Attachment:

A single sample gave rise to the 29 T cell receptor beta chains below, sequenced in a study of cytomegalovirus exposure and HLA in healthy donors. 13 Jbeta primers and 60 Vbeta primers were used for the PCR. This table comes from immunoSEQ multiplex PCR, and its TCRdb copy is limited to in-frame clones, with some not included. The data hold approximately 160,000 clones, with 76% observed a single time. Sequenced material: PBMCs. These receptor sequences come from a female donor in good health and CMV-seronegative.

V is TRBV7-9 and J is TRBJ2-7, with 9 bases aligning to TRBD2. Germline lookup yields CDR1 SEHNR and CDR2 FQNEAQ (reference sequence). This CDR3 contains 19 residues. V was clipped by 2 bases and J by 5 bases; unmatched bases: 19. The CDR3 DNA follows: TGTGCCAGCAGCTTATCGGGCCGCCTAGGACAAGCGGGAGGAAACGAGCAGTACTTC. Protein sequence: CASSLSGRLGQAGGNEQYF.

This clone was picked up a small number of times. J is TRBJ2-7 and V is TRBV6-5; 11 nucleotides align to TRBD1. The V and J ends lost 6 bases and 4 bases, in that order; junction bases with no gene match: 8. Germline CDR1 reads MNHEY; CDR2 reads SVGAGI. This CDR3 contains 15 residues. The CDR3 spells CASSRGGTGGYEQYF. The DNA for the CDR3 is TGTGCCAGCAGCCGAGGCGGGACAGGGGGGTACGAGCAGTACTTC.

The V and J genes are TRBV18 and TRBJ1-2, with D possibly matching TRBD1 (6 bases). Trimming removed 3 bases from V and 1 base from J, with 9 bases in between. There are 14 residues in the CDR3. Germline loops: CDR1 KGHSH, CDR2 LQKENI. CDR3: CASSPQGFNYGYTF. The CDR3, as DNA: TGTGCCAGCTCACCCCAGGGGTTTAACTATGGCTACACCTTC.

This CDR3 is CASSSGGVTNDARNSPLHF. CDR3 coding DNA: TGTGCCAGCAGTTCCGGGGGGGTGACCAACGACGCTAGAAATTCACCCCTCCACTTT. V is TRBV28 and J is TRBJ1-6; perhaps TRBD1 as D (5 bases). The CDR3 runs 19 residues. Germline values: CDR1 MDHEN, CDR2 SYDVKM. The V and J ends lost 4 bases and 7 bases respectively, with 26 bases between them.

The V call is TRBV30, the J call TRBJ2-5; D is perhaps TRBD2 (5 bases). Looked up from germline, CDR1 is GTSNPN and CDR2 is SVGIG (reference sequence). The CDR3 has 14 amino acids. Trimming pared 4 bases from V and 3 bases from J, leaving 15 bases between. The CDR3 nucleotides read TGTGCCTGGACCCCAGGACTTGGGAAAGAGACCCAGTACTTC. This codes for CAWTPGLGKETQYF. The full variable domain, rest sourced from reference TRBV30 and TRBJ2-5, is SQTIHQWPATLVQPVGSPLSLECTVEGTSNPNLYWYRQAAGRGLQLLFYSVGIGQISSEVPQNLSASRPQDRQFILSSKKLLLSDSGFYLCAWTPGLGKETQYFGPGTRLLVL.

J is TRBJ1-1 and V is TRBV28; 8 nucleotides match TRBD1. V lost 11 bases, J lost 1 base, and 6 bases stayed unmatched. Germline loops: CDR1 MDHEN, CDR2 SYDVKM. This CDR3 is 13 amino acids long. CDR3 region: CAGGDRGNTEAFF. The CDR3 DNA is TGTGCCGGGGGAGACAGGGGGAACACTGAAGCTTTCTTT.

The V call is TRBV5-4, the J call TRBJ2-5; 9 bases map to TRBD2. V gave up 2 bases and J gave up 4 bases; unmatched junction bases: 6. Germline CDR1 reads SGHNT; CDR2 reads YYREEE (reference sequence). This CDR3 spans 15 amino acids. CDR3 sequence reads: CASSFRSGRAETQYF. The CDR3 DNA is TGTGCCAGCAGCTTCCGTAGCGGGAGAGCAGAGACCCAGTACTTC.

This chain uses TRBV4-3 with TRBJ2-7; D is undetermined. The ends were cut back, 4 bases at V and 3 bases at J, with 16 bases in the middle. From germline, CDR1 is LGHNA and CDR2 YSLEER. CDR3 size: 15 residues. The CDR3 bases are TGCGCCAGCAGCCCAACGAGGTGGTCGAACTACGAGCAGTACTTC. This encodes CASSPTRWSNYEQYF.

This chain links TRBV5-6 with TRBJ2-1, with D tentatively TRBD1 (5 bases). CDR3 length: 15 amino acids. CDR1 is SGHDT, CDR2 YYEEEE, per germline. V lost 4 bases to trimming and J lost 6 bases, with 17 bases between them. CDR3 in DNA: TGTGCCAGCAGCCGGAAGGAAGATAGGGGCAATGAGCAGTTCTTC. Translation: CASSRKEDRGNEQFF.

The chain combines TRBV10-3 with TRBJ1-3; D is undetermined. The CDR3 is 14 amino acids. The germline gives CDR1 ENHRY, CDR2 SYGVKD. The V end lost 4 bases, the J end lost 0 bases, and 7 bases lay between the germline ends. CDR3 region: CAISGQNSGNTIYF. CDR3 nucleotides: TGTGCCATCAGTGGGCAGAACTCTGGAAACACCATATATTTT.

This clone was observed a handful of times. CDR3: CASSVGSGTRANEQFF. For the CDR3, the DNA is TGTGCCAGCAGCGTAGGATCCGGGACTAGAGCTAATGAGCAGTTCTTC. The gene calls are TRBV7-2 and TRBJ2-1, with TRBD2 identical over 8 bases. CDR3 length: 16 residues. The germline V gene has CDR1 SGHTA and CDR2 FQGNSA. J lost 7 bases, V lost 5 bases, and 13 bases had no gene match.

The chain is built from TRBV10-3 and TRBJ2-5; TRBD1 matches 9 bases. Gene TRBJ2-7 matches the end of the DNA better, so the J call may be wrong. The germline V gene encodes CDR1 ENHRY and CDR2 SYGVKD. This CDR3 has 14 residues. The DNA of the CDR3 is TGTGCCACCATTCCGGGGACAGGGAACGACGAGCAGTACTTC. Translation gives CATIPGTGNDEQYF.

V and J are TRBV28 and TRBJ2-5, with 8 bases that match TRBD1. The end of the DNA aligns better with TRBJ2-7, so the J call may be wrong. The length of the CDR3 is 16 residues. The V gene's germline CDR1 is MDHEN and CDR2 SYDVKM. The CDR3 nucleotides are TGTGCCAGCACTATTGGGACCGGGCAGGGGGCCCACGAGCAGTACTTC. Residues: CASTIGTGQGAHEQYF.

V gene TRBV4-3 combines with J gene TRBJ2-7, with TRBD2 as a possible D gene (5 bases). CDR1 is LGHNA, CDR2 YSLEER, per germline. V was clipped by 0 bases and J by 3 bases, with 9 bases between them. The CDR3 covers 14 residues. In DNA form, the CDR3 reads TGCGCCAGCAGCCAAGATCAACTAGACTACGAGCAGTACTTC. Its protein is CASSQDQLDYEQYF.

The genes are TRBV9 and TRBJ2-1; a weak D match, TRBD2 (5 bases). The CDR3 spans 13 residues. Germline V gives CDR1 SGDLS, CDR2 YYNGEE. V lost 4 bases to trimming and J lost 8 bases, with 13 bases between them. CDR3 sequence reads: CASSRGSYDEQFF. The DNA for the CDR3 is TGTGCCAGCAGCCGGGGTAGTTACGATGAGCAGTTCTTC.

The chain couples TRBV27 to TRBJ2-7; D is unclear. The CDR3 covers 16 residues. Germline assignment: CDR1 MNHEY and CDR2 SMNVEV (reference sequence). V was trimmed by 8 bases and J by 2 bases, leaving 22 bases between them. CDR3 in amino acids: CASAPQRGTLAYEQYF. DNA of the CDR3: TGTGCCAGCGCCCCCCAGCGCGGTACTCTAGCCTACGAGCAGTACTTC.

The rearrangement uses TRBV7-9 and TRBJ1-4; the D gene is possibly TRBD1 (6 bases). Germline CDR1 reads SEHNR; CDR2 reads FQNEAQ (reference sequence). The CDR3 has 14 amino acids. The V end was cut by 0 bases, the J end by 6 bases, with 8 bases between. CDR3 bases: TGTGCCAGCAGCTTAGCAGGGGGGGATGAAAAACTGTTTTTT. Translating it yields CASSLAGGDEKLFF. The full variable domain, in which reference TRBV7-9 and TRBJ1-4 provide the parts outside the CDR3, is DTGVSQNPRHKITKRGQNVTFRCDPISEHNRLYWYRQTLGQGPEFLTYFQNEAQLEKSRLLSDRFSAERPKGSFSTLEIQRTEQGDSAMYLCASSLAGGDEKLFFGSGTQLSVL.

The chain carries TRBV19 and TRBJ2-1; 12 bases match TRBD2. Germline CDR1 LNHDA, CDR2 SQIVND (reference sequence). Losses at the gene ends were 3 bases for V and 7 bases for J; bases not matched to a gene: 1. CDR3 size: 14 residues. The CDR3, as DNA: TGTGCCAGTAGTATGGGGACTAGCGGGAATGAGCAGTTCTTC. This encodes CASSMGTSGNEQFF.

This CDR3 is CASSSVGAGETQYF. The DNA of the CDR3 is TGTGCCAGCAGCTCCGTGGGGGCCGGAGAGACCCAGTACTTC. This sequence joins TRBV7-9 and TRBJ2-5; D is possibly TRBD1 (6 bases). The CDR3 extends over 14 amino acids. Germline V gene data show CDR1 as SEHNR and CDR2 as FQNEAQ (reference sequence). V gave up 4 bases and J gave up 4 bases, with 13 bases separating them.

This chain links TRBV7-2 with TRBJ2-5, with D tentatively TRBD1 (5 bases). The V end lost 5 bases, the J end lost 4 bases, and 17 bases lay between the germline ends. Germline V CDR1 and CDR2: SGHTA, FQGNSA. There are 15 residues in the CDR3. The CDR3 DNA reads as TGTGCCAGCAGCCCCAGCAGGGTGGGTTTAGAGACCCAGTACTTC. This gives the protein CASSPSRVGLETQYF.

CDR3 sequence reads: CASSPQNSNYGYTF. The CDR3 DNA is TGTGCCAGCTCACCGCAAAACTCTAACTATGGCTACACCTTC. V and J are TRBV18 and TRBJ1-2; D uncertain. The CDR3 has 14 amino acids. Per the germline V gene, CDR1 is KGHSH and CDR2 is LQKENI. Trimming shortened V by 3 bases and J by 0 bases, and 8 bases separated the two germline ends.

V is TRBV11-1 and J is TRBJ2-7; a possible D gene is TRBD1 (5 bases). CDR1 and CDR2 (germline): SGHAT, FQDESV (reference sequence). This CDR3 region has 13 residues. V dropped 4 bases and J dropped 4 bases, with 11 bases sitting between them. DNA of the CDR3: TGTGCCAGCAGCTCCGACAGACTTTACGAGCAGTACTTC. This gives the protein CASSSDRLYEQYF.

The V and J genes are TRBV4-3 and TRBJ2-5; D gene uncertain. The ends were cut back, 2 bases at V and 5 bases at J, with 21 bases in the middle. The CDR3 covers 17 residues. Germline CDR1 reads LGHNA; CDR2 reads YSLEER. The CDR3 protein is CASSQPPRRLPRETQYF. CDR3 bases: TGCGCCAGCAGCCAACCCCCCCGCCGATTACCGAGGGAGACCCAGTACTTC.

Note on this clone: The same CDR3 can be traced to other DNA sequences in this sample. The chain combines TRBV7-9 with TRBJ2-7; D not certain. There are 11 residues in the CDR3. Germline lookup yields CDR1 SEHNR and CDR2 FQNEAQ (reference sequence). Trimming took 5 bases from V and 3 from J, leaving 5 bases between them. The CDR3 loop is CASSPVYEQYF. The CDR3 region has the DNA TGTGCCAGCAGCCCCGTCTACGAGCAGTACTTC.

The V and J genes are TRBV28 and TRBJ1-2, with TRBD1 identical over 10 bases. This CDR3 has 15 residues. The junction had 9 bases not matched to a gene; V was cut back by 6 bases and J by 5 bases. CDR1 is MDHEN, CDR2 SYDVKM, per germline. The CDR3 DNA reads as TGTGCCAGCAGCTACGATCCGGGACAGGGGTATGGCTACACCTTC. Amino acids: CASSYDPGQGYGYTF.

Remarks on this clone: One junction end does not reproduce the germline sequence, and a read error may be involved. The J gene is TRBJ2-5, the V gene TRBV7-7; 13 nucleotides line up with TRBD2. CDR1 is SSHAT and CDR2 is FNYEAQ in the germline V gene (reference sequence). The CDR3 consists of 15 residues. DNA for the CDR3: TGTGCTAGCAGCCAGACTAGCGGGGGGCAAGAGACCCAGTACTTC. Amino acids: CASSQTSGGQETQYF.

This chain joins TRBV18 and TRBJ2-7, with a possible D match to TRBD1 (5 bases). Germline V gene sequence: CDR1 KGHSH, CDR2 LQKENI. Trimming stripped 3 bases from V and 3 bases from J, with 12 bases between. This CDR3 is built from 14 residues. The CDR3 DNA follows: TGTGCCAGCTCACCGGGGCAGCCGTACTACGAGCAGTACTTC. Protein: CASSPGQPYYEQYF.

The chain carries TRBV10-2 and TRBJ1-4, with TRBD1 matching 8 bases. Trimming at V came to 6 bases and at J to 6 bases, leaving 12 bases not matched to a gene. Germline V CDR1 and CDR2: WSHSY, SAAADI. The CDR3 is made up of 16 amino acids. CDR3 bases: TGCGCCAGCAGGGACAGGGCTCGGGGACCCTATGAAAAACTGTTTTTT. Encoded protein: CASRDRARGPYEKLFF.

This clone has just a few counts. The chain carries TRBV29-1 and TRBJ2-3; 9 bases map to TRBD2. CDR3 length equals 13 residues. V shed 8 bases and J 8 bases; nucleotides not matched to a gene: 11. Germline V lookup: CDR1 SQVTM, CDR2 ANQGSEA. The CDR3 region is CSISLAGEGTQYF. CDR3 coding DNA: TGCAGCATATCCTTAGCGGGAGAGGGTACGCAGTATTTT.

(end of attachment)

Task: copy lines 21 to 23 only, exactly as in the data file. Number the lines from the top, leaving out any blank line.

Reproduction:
This chain links TRBV7-2 with TRBJ2-5, with D tentatively TRBD1 (5 bases). The V end lost 5 bases, the J end lost 4 bases, and 17 bases lay between the germline ends. Germline V CDR1 and CDR2: SGHTA, FQGNSA. There are 15 residues in the CDR3. The CDR3 DNA reads as TGTGCCAGCAGCCCCAGCAGGGTGGGTTTAGAGACCCAGTACTTC. This gives the protein CASSPSRVGLETQYF.

CDR3 sequence reads: CASSPQNSNYGYTF. The CDR3 DNA is TGTGCCAGCTCACCGCAAAACTCTAACTATGGCTACACCTTC. V and J are TRBV18 and TRBJ1-2; D uncertain. The CDR3 has 14 amino acids. Per the germline V gene, CDR1 is KGHSH and CDR2 is LQKENI. Trimming shortened V by 3 bases and J by 0 bases, and 8 bases separated the two germline ends.

V is TRBV11-1 and J is TRBJ2-7; a possible D gene is TRBD1 (5 bases). CDR1 and CDR2 (germline): SGHAT, FQDESV (reference sequence). This CDR3 region has 13 residues. V dropped 4 bases and J dropped 4 bases, with 11 bases sitting between them. DNA of the CDR3: TGTGCCAGCAGCTCCGACAGACTTTACGAGCAGTACTTC. This gives the protein CASSSDRLYEQYF.